Don’t forget that there is much more that all of these products do. We are just focusing on time capture and recording for this review.

There are other practice management software and service vendors. They feature various methods of capturing time.

There are also different types of stand-alone time keeping and time capture utilities.

THE APP WE REALLY WANT WOULD JUST FILL OUT OUR TIMESHEETS FOR US

Chrometa is one tool that not only helps you record your time but helps you out when you fail to record it. Attorney Isaac Warren of Choctaw is a fan.

“Chrometa automatically tracks your time by logging the current window you are using,” Mr. Warren stated in a post on OBA-NET. “For instance, if I spend 12 minutes typing an email memo to my client and then use Alt+Tab to switch to a Word document and spend 35 minutes to finalize an agreement, Chrometa logs the 12 minutes on the email and tags the entry with the subject line of the email. Then it will log the time revising the agreement by tagging the file name of the agreement.”

These “automatic entries” are then synchronized with the Chrometa website where one can log in to clean up or remove the entries before exporting them to Clio, Rocket Matter or Quickbooks. He also noted that the Android app for Chrometa will log phone calls, but the iPhone app does not and is much more limited. Mr. Warren uses the Mac version of the software, but there is a PC-based version as well.

There are many stand-alone time keeping apps for mobile devices. North Carolina lawyer Brian Focht recently updated his blog post “6 Excellent Timekeeping Apps for Lawyers” on his Cyber Advocate blog. (Note: With the updates, he now has more than six apps.) The products he profiled are:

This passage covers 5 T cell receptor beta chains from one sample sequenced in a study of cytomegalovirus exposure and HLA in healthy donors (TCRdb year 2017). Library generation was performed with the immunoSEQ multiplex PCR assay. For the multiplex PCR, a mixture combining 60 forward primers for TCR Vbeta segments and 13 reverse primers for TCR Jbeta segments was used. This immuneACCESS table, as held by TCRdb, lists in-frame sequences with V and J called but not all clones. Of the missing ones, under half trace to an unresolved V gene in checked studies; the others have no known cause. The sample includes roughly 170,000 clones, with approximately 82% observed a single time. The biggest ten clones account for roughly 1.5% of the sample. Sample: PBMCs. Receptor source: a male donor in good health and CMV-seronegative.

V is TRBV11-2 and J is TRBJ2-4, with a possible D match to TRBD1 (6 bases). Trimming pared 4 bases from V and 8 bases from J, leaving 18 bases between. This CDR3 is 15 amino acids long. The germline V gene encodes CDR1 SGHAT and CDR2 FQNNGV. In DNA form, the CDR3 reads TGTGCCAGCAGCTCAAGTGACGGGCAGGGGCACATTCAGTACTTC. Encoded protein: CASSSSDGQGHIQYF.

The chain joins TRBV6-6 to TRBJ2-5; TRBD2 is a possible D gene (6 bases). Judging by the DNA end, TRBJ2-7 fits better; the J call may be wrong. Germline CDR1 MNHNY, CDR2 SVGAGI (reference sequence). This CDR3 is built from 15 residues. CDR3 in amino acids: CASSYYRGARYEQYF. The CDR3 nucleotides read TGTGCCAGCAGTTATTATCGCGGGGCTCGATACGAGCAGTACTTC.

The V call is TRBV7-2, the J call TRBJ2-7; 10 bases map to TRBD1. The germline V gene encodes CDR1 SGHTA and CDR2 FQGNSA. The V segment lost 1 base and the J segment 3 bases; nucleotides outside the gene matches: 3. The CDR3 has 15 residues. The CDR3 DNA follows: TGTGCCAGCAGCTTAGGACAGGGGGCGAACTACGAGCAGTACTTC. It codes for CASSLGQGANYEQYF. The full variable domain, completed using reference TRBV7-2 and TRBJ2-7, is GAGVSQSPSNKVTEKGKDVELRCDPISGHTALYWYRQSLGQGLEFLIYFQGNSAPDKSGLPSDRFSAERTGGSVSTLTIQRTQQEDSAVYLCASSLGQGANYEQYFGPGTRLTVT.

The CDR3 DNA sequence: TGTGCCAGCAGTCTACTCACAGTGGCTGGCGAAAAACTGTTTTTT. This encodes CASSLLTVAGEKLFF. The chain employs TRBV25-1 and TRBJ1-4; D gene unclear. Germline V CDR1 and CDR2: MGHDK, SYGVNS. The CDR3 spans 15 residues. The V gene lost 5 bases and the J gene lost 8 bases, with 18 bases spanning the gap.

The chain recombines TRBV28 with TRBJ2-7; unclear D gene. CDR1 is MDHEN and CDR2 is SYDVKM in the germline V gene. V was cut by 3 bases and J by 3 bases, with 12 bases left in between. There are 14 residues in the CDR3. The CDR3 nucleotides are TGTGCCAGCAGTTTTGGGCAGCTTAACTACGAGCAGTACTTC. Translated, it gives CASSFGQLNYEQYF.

1)    iTimeKeep by Bellfield Systems

    2)   Time Master + Billing by On-Core Software

    3)    Bill4Time by Broadway Billing Systems

    4)    Hours Tracker by cribasoft LLC

    5)    Timewerks Pro by Sorth LLC

    6)    Gleeo Time Tracker by Gridvision Engineering GmbH

    7)    OfficeTime by OfficeTime Software

    8)    TimeClock Pro by Spotlight Six Software

You are directed to his post to see all of the details on these apps like features, price and whether they are for iOS, Android or both.

CONCLUSION

Even though the task sounds simple on its face, recording one’s time each day task by task, six minutes by six minutes, is a tedious task many lawyers are not fond of doing. It is a necessity if you are charging clients an hourly rate. Certainly an app where you can quickly enter the time on your phone when you leave the courthouse at the end of the day instead of remembering to do it the next morning at the office makes a lot of sense. A lawyer who spends an hour talking with a client at home on the weekend or evening will benefit, too − either by recording the time spent via the app or being able to log into their practice management system from home.

The lawyer of a few decades ago would have not understood the concept of entering the time on a mobile phone, much less being able to pull up client documents on the mobile phone. This is just one of the many ways the practice of law (and the world) is being changed by technological innovations. Spending less time dealing with the mechanics of billing is a good thing. So keep that in mind if your firm needs to upgrade the way it captures billable time.

Shoot Out!

Our “Practice Management Shoot Out at the OK Bar” program will feature five great products for solo and small firm lawyers (and for larger firms, too). Have you been delaying the purchase of a practice management tool even though you know you need it? Are you concerned some things don’t seem to work smoothly on the tool you do use? Are you ready to switch solutions?

You will never have a better chance to compare shop than at our 2015 OBA Solo & Small Firm Conference. See the demonstrations and then visit the vendor’s booths afterwards with your questions. The conference is June 18-20, 2015, at the Hard Rock Casino Resort. See the conference website at www.okbar.net/solo2015.

Our Shoot Out participants are:

Firm Manager (LexisNexis)

MyCase

• Firm Central (Thomson Reuters)

• Clio

• RocketMatter

• PracticeMaster/Tabs3

(Note: This article has been revised slightly from its original publication in the Oklahoma Bar Journal to add an additional shootout participant.)

Mr. Calloway is OBA Management Assistance Program Director.  Need a quick answer to a tech problem or help solving a management dilemma?  Contact him at 405-416-7008, 1-800-522-8065 or jimc@okbar.org.  It's a free member benefit!

Originally published in the Oklahoma Bar Journal -- April 18, 2015 -- Vol. 86, No. 11